That’s because some customers have ended up on worse deals after signing up for a new energy tariff through a door-to-door salesperson promising cheap electricity.
More than half of consumers who switch energy providers do so because they’ve been directly approached by a sales person, according to Ofgem research from 2008. Of those people, eight in ten move because they’re promised cheaper electricity and gas.
Yet it’s been hard for customers to check they are actually moving to the best tariff for them.
Thanks to today’s rule change, customers will be armed with a written quote and can compare the tariff they’re being offered with the rest of the market.
It’s an extra layer of transparency that should allow you to compare all your energy options and find the cheapest gas and electricity deal for your home.
Scott Byrom, utilities expert here at moneysupermarket.com, said: “It's a very positive change and will help rebuild trust in door-to-door activity…
“Customers can quite easily check the quote on a price comparison site or suppliers own site and, by doing so, check other deals available on the market before making a decision. If they do switch on the doorstep, the quote can help ensure they get the right prices when their account goes live.”
What doesn’t the rule do?
The change in the law doesn’t guarantee bill payers will be offered the cheapest deal, it just means they can compare what they’re being offered to the rest of the market.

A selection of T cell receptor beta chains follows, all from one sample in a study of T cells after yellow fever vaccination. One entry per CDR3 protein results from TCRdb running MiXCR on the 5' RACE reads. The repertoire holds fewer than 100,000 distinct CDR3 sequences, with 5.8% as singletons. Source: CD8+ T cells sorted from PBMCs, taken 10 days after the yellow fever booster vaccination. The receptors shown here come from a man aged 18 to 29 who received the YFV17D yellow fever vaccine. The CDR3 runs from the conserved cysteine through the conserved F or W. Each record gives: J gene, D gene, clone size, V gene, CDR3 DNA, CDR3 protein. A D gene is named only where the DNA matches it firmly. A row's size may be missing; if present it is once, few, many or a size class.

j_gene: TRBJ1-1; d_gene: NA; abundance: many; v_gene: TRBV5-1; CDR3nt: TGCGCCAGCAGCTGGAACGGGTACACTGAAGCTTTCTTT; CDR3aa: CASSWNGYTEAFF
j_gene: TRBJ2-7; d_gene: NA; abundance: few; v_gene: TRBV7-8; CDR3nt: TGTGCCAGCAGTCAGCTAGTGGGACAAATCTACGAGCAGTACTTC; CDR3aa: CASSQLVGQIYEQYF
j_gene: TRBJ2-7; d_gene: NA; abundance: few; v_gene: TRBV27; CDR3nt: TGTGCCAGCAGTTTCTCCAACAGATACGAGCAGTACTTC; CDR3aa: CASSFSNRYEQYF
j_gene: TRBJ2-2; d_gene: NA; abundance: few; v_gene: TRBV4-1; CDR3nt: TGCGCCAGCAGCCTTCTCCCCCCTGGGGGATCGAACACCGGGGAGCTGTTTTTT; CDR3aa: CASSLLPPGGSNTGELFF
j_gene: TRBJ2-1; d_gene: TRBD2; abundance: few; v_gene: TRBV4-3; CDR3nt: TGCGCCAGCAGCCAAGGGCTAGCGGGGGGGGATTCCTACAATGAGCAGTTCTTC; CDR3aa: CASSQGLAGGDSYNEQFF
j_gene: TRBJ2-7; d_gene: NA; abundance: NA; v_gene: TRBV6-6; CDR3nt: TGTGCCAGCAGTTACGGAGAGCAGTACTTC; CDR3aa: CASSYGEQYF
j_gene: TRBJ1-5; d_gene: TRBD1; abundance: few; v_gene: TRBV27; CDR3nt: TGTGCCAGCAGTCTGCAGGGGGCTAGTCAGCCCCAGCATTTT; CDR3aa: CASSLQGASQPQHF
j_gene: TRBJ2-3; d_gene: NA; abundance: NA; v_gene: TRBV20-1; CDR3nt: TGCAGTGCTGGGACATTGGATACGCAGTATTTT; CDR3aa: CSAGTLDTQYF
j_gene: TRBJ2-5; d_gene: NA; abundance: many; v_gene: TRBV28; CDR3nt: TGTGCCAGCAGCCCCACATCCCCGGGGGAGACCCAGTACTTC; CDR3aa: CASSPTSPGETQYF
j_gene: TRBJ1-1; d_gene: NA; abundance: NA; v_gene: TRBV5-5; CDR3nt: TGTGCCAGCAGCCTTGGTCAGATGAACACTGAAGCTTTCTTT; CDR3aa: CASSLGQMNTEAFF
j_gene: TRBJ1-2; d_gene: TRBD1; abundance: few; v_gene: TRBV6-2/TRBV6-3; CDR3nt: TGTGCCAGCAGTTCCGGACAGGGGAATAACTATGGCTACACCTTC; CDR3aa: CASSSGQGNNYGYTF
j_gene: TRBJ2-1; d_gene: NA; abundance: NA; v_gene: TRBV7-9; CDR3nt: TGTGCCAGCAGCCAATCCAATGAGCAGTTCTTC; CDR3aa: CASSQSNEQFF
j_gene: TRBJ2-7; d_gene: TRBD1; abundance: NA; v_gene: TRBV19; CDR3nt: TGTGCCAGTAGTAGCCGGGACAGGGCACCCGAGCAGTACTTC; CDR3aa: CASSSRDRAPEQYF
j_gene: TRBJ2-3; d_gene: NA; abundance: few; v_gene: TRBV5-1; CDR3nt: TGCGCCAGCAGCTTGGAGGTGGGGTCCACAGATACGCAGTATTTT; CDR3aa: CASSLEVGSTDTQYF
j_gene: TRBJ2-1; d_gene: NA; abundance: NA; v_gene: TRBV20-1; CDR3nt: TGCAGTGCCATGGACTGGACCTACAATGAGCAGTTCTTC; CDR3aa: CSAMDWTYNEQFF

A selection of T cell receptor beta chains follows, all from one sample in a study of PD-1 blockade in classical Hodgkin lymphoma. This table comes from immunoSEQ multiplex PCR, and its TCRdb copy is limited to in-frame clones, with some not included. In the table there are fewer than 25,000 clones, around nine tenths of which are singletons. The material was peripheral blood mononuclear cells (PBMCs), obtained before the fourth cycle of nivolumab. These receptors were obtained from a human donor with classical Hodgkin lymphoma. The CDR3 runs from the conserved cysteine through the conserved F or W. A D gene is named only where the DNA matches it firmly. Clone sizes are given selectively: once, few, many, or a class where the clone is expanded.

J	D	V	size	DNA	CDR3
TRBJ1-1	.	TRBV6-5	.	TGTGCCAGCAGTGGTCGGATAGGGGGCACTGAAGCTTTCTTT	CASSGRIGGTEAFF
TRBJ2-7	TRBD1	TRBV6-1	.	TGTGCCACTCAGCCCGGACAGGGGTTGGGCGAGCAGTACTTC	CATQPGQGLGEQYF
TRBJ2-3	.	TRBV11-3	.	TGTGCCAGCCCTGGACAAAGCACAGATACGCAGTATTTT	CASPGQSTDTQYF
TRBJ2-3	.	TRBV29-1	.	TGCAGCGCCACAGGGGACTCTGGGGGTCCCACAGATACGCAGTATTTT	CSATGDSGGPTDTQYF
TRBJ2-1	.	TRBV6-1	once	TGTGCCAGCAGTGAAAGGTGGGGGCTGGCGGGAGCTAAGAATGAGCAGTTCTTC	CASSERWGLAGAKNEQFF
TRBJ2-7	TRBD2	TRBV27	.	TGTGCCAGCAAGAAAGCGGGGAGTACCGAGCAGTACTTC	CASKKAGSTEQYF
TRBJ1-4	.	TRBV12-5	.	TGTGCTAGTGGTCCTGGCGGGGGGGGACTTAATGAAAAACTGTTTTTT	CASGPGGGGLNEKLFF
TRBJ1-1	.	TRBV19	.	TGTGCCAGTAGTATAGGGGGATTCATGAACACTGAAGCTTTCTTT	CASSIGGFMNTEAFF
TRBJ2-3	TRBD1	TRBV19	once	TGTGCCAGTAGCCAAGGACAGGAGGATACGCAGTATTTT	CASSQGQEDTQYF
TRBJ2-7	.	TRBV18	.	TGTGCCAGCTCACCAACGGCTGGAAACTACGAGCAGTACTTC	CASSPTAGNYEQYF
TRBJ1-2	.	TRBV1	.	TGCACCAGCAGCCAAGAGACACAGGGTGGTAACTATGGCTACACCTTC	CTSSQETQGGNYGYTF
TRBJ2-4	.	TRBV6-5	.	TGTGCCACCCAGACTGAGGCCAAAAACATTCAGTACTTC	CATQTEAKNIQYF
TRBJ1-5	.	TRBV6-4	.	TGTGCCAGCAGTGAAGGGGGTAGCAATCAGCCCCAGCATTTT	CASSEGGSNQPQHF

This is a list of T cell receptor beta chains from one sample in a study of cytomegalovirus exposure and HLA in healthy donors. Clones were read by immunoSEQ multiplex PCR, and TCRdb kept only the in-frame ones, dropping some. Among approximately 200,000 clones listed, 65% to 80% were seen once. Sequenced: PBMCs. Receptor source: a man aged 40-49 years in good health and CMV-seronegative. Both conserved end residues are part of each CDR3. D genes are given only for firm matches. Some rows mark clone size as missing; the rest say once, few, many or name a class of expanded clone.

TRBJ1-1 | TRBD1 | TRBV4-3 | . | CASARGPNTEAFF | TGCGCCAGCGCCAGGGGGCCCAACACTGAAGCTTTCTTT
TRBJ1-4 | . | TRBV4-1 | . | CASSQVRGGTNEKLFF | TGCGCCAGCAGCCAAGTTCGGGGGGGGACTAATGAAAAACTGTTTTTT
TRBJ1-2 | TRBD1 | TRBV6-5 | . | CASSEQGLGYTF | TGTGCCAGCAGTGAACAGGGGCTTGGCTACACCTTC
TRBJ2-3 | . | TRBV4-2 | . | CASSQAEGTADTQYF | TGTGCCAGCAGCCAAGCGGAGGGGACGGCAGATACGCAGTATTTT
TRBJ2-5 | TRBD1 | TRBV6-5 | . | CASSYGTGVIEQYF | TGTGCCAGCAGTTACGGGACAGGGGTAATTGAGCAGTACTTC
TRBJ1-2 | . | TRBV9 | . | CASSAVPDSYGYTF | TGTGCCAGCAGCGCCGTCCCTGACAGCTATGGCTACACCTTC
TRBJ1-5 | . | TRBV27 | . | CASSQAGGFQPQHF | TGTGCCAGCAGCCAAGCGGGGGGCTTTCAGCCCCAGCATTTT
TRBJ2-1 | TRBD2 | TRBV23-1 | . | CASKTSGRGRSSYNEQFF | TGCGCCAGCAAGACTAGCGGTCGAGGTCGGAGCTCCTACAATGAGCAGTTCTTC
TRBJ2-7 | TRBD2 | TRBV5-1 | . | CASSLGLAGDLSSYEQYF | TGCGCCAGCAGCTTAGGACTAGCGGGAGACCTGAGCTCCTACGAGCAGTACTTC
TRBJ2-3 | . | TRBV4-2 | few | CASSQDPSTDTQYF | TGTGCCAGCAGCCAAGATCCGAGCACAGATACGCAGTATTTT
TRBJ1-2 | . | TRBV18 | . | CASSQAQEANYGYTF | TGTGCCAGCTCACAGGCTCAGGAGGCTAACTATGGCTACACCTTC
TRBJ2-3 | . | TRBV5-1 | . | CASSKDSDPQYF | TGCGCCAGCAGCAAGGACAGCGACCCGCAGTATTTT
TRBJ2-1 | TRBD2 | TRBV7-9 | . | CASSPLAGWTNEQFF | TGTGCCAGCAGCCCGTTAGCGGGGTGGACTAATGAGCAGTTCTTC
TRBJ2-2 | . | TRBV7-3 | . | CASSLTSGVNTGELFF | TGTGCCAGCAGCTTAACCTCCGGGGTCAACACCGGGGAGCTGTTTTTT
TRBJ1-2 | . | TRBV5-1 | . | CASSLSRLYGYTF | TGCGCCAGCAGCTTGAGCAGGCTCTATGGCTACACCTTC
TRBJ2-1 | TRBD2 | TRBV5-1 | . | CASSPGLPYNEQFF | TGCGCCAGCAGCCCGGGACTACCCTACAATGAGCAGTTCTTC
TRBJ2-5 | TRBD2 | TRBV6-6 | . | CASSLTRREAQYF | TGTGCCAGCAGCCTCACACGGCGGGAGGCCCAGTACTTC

If you want to find the best gas and electricity prices, it’s vital that you compare energy providers to find the best deal for your region and usage.
By signing up to an online tariff – like the current market leader npower’s Sign Online 17 deal, with an average bill of just £907.36 – and paying by monthly direct debit can dramatically cut your bills.
Scott added: “I advise any customers languishing on their provider's standard deal, whether worried about post-New Year bills or not, to swap to a monthly direct debit scheme and manage their account online.
“A standard QCC [quarterly cash and cheque] customer could save an average £299 a year - an easy move to make and something cash-strapped Brits should seriously think about."
What to do if a seller comes to call
Ofgem acknowledges that most salespeople are polite and professional, but it has provided some tips on dealing with anyone knocking at your door. It recommends:
- Always ask for company ID
- If you have any doubts then call the company to check the sales person is genuine (get their details from the phone book or online)
- Never allow a seller into your home if you’re at all unsure or unhappy
- If you want a friend or family member present then ask the seller to come back at another time
- Never sign anything if you aren’t clear about what it is.
It also warns consumers to be on guard against certain phrases, as some unscrupulous sellers could be trying to trap you. Phrases like: ‘Sign here to show my boss I visited you’ or ‘Can you sign this to confirm I’ve spoken to you’ should ring alarm bells.
Likewise, be suspicious of sellers claiming that your existing supplier is closing down and their own company is taking over, or saying you’re eligible for a government discount on gas and electricity.